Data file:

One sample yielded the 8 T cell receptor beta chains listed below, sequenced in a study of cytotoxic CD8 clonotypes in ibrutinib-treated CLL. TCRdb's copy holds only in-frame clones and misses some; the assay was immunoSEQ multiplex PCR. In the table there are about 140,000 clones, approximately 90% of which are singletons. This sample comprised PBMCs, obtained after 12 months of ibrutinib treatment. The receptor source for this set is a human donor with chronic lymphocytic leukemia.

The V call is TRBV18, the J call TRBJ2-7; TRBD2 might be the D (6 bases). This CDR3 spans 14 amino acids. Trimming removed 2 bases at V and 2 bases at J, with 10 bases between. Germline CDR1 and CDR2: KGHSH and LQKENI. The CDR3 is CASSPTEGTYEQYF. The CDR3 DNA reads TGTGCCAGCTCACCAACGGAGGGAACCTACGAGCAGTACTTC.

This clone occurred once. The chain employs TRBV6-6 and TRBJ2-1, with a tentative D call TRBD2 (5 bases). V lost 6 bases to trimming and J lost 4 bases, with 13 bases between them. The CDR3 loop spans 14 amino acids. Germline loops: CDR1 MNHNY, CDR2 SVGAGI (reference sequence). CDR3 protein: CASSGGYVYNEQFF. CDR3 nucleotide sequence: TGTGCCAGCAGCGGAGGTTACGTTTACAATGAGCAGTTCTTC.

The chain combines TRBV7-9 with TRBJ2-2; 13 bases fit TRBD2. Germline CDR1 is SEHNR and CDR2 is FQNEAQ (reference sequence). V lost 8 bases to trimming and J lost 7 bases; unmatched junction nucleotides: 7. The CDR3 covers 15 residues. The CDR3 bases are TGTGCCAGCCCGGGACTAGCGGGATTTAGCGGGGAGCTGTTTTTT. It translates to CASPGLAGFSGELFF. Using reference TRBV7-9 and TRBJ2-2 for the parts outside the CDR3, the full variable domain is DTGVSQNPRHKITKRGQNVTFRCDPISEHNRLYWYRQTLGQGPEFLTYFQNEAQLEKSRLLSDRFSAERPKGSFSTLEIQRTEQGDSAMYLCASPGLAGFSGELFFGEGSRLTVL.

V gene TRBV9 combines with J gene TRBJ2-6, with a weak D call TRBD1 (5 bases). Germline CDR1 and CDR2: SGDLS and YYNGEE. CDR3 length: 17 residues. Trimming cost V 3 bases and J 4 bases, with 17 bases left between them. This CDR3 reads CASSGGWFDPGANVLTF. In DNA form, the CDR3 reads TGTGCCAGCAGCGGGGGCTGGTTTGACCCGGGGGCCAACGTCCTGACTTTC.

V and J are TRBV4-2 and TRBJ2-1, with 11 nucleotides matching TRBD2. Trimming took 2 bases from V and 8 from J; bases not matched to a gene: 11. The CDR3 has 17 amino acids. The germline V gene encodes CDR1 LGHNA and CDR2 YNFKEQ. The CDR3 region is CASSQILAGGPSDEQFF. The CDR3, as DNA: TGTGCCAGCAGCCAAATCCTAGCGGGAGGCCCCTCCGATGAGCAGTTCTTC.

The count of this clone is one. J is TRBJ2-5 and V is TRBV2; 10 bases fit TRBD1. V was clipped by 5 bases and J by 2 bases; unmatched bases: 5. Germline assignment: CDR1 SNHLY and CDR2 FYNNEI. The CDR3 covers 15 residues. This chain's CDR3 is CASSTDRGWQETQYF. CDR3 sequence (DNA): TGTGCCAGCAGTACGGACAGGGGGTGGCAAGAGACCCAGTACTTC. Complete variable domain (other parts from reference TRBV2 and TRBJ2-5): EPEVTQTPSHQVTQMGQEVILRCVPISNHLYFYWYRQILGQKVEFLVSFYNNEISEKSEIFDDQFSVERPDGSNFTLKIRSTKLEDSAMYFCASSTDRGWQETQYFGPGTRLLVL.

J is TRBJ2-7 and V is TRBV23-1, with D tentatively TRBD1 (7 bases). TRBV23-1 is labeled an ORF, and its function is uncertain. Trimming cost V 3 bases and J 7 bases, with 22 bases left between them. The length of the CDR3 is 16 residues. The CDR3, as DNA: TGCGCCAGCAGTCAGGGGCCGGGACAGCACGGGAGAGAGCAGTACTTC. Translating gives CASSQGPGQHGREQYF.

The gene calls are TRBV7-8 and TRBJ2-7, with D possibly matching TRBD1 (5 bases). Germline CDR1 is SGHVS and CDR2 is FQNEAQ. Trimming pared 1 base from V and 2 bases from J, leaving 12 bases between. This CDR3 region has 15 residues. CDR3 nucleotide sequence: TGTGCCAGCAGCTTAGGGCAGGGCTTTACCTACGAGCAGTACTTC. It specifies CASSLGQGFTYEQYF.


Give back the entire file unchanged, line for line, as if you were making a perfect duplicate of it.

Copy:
One sample yielded the 8 T cell receptor beta chains listed below, sequenced in a study of cytotoxic CD8 clonotypes in ibrutinib-treated CLL. TCRdb's copy holds only in-frame clones and misses some; the assay was immunoSEQ multiplex PCR. In the table there are about 140,000 clones, approximately 90% of which are singletons. This sample comprised PBMCs, obtained after 12 months of ibrutinib treatment. The receptor source for this set is a human donor with chronic lymphocytic leukemia.

The V call is TRBV18, the J call TRBJ2-7; TRBD2 might be the D (6 bases). This CDR3 spans 14 amino acids. Trimming removed 2 bases at V and 2 bases at J, with 10 bases between. Germline CDR1 and CDR2: KGHSH and LQKENI. The CDR3 is CASSPTEGTYEQYF. The CDR3 DNA reads TGTGCCAGCTCACCAACGGAGGGAACCTACGAGCAGTACTTC.

This clone occurred once. The chain employs TRBV6-6 and TRBJ2-1, with a tentative D call TRBD2 (5 bases). V lost 6 bases to trimming and J lost 4 bases, with 13 bases between them. The CDR3 loop spans 14 amino acids. Germline loops: CDR1 MNHNY, CDR2 SVGAGI (reference sequence). CDR3 protein: CASSGGYVYNEQFF. CDR3 nucleotide sequence: TGTGCCAGCAGCGGAGGTTACGTTTACAATGAGCAGTTCTTC.

The chain combines TRBV7-9 with TRBJ2-2; 13 bases fit TRBD2. Germline CDR1 is SEHNR and CDR2 is FQNEAQ (reference sequence). V lost 8 bases to trimming and J lost 7 bases; unmatched junction nucleotides: 7. The CDR3 covers 15 residues. The CDR3 bases are TGTGCCAGCCCGGGACTAGCGGGATTTAGCGGGGAGCTGTTTTTT. It translates to CASPGLAGFSGELFF. Using reference TRBV7-9 and TRBJ2-2 for the parts outside the CDR3, the full variable domain is DTGVSQNPRHKITKRGQNVTFRCDPISEHNRLYWYRQTLGQGPEFLTYFQNEAQLEKSRLLSDRFSAERPKGSFSTLEIQRTEQGDSAMYLCASPGLAGFSGELFFGEGSRLTVL.

V gene TRBV9 combines with J gene TRBJ2-6, with a weak D call TRBD1 (5 bases). Germline CDR1 and CDR2: SGDLS and YYNGEE. CDR3 length: 17 residues. Trimming cost V 3 bases and J 4 bases, with 17 bases left between them. This CDR3 reads CASSGGWFDPGANVLTF. In DNA form, the CDR3 reads TGTGCCAGCAGCGGGGGCTGGTTTGACCCGGGGGCCAACGTCCTGACTTTC.

V and J are TRBV4-2 and TRBJ2-1, with 11 nucleotides matching TRBD2. Trimming took 2 bases from V and 8 from J; bases not matched to a gene: 11. The CDR3 has 17 amino acids. The germline V gene encodes CDR1 LGHNA and CDR2 YNFKEQ. The CDR3 region is CASSQILAGGPSDEQFF. The CDR3, as DNA: TGTGCCAGCAGCCAAATCCTAGCGGGAGGCCCCTCCGATGAGCAGTTCTTC.

The count of this clone is one. J is TRBJ2-5 and V is TRBV2; 10 bases fit TRBD1. V was clipped by 5 bases and J by 2 bases; unmatched bases: 5. Germline assignment: CDR1 SNHLY and CDR2 FYNNEI. The CDR3 covers 15 residues. This chain's CDR3 is CASSTDRGWQETQYF. CDR3 sequence (DNA): TGTGCCAGCAGTACGGACAGGGGGTGGCAAGAGACCCAGTACTTC. Complete variable domain (other parts from reference TRBV2 and TRBJ2-5): EPEVTQTPSHQVTQMGQEVILRCVPISNHLYFYWYRQILGQKVEFLVSFYNNEISEKSEIFDDQFSVERPDGSNFTLKIRSTKLEDSAMYFCASSTDRGWQETQYFGPGTRLLVL.

J is TRBJ2-7 and V is TRBV23-1, with D tentatively TRBD1 (7 bases). TRBV23-1 is labeled an ORF, and its function is uncertain. Trimming cost V 3 bases and J 7 bases, with 22 bases left between them. The length of the CDR3 is 16 residues. The CDR3, as DNA: TGCGCCAGCAGTCAGGGGCCGGGACAGCACGGGAGAGAGCAGTACTTC. Translating gives CASSQGPGQHGREQYF.

The gene calls are TRBV7-8 and TRBJ2-7, with D possibly matching TRBD1 (5 bases). Germline CDR1 is SGHVS and CDR2 is FQNEAQ. Trimming pared 1 base from V and 2 bases from J, leaving 12 bases between. This CDR3 region has 15 residues. CDR3 nucleotide sequence: TGTGCCAGCAGCTTAGGGCAGGGCTTTACCTACGAGCAGTACTTC. It specifies CASSLGQGFTYEQYF.